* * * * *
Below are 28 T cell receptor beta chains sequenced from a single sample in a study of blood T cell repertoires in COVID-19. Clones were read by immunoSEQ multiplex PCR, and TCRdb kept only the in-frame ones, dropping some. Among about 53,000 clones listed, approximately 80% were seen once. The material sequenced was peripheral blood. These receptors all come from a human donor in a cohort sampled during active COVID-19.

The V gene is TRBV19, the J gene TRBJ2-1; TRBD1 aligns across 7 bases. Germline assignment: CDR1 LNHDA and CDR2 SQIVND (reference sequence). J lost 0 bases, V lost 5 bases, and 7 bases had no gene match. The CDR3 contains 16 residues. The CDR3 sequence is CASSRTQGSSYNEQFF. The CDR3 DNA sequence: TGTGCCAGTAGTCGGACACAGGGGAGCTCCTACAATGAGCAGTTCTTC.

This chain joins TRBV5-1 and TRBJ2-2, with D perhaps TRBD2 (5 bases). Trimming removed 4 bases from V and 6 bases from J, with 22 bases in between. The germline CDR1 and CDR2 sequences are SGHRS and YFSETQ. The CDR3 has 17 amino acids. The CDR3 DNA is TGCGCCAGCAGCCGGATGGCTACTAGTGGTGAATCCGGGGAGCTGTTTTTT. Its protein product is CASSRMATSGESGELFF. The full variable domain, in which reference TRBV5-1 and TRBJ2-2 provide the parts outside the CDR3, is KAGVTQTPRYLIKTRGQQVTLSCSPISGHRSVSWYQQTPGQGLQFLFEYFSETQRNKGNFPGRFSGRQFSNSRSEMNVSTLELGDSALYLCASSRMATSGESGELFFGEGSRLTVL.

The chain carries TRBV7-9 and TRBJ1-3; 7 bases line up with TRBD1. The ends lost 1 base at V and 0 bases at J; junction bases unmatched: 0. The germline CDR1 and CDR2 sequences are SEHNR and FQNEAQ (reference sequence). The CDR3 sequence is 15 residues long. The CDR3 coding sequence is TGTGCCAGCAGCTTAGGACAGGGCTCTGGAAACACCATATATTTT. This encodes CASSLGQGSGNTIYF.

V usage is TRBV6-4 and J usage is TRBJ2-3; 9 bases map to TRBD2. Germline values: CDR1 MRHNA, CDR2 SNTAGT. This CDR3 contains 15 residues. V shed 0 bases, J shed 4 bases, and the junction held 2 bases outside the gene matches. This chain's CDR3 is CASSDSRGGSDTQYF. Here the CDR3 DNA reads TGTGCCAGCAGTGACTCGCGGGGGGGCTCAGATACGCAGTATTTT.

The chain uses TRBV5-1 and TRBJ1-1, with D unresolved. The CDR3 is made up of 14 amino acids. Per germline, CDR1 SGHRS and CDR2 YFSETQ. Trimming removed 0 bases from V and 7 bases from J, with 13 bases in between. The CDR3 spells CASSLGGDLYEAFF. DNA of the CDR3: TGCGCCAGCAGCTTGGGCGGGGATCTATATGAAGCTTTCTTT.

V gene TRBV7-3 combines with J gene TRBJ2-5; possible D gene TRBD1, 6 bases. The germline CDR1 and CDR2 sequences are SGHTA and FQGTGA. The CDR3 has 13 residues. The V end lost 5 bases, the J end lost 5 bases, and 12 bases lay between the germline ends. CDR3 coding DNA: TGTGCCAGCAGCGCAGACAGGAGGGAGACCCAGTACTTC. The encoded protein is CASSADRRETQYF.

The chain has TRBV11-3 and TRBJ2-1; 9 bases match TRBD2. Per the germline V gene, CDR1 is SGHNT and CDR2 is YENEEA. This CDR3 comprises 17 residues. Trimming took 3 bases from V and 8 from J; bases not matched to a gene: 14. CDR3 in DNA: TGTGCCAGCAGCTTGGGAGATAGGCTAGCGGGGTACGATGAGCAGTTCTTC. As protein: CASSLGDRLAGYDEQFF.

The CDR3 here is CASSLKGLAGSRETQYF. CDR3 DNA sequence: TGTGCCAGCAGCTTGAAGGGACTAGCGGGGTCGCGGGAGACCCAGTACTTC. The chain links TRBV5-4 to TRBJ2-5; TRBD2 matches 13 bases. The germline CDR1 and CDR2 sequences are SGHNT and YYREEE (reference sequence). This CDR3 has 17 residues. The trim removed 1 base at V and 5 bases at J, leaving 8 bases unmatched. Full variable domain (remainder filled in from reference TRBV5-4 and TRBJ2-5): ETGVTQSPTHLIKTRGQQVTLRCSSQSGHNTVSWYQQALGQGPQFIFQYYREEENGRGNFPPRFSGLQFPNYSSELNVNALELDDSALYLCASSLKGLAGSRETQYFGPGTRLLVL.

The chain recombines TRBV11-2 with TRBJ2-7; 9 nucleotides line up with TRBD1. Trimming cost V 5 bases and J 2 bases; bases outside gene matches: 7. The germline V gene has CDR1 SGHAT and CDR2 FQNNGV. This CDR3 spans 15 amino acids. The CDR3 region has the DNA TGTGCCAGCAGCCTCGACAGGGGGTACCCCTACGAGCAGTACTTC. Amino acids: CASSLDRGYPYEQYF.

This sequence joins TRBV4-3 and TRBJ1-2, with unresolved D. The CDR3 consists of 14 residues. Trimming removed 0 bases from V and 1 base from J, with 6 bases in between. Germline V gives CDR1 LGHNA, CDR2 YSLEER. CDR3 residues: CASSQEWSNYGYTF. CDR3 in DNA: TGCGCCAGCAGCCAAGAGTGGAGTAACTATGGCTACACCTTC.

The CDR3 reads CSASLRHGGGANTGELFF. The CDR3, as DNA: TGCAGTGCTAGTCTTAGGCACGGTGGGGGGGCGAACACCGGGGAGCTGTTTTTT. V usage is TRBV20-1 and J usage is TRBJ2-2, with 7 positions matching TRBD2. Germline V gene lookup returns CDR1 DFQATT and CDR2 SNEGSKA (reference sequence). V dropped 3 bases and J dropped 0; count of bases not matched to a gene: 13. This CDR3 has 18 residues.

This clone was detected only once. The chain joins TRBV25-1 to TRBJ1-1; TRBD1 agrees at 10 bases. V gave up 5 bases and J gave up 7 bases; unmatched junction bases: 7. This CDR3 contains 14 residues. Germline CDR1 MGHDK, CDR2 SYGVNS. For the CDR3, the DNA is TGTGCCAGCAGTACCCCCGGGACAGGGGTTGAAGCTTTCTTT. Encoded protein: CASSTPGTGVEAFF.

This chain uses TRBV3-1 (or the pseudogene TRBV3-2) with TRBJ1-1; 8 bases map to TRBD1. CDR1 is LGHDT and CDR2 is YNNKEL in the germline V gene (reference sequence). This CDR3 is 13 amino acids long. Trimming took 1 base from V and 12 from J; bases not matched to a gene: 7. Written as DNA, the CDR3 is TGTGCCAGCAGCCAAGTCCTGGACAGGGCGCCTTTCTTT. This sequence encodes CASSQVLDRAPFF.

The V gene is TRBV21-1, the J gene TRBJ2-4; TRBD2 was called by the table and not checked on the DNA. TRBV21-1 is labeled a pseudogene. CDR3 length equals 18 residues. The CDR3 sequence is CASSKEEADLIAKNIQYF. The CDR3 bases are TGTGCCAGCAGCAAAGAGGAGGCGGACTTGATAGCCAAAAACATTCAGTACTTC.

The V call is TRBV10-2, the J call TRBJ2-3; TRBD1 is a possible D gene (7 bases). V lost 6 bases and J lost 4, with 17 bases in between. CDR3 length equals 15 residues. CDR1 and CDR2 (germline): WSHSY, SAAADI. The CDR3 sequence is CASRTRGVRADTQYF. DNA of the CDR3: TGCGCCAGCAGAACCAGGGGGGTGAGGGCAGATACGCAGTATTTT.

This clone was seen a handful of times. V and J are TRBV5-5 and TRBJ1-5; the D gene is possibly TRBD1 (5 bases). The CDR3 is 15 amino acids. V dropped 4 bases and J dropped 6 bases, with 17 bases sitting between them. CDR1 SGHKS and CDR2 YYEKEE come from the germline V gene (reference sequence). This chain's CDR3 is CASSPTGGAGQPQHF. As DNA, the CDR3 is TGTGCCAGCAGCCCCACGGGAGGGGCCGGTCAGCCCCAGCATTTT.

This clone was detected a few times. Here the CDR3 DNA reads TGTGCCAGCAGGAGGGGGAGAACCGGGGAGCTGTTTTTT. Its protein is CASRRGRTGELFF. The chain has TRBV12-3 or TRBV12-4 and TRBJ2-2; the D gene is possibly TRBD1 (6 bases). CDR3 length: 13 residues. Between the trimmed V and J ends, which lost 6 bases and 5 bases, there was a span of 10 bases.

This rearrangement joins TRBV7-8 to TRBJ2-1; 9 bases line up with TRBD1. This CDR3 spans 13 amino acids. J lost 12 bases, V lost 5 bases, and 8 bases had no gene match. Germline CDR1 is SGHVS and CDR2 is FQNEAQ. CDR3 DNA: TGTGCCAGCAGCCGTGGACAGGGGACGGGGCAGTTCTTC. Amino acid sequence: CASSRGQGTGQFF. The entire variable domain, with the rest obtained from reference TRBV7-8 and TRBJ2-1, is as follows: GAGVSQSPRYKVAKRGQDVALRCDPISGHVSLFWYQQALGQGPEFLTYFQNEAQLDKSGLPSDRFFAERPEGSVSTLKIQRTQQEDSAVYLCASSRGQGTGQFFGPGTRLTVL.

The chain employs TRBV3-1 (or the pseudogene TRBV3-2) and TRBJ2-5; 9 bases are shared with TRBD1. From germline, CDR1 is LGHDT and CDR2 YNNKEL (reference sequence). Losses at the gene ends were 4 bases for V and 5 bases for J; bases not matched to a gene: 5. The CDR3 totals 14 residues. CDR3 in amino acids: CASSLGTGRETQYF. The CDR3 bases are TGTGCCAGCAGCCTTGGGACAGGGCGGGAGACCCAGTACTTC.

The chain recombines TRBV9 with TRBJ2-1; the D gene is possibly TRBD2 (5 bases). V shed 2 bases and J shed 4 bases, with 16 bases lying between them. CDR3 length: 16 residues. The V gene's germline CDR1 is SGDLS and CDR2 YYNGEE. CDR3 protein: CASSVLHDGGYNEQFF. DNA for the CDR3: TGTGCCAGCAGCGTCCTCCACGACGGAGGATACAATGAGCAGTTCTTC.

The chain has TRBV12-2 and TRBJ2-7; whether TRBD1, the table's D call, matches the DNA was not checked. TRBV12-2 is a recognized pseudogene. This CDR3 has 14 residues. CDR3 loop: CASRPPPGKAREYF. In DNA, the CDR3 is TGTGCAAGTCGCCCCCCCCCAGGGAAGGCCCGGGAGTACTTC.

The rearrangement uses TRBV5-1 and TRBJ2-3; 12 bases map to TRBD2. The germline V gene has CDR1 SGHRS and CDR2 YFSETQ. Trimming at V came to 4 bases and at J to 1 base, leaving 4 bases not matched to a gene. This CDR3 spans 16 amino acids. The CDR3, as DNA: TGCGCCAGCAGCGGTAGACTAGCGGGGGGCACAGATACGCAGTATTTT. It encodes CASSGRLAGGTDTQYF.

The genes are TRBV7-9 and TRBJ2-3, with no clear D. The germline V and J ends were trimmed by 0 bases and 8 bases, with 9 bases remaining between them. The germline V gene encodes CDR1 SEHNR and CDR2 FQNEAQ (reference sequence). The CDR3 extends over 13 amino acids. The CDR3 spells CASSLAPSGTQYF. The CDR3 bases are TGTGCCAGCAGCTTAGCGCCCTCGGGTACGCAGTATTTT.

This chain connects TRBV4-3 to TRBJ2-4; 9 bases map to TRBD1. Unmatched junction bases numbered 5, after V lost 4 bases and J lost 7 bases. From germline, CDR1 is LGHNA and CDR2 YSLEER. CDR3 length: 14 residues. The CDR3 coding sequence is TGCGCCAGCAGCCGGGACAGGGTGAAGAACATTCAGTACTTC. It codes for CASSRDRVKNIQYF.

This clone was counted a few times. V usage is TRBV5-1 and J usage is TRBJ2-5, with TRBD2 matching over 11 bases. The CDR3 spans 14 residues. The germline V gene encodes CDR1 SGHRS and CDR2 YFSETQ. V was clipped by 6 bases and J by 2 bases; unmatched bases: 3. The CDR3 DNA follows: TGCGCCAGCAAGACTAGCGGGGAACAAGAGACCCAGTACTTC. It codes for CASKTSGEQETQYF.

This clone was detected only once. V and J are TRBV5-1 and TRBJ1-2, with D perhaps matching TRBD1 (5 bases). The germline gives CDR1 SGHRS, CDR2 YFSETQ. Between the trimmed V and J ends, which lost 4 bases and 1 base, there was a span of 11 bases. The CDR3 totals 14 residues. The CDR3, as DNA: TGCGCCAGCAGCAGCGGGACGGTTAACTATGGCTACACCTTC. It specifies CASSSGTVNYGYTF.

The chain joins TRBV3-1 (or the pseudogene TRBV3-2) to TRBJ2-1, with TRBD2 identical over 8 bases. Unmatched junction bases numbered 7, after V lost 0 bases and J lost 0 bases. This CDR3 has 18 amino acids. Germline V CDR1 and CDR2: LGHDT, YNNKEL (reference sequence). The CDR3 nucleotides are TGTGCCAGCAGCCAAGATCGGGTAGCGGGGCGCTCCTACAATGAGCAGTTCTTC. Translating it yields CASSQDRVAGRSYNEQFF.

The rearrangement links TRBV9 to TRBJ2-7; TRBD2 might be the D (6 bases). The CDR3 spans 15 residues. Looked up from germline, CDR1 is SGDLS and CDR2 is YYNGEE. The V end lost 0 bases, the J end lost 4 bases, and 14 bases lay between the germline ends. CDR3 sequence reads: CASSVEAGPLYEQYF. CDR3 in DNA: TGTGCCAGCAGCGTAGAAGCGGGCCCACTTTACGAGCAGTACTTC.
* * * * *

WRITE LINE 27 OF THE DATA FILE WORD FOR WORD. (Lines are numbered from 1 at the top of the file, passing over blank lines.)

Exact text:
This clone was detected only once. V and J are TRBV5-1 and TRBJ1-2, with D perhaps matching TRBD1 (5 bases). The germline gives CDR1 SGHRS, CDR2 YFSETQ. Between the trimmed V and J ends, which lost 4 bases and 1 base, there was a span of 11 bases. The CDR3 totals 14 residues. The CDR3, as DNA: TGCGCCAGCAGCAGCGGGACGGTTAACTATGGCTACACCTTC. It specifies CASSSGTVNYGYTF.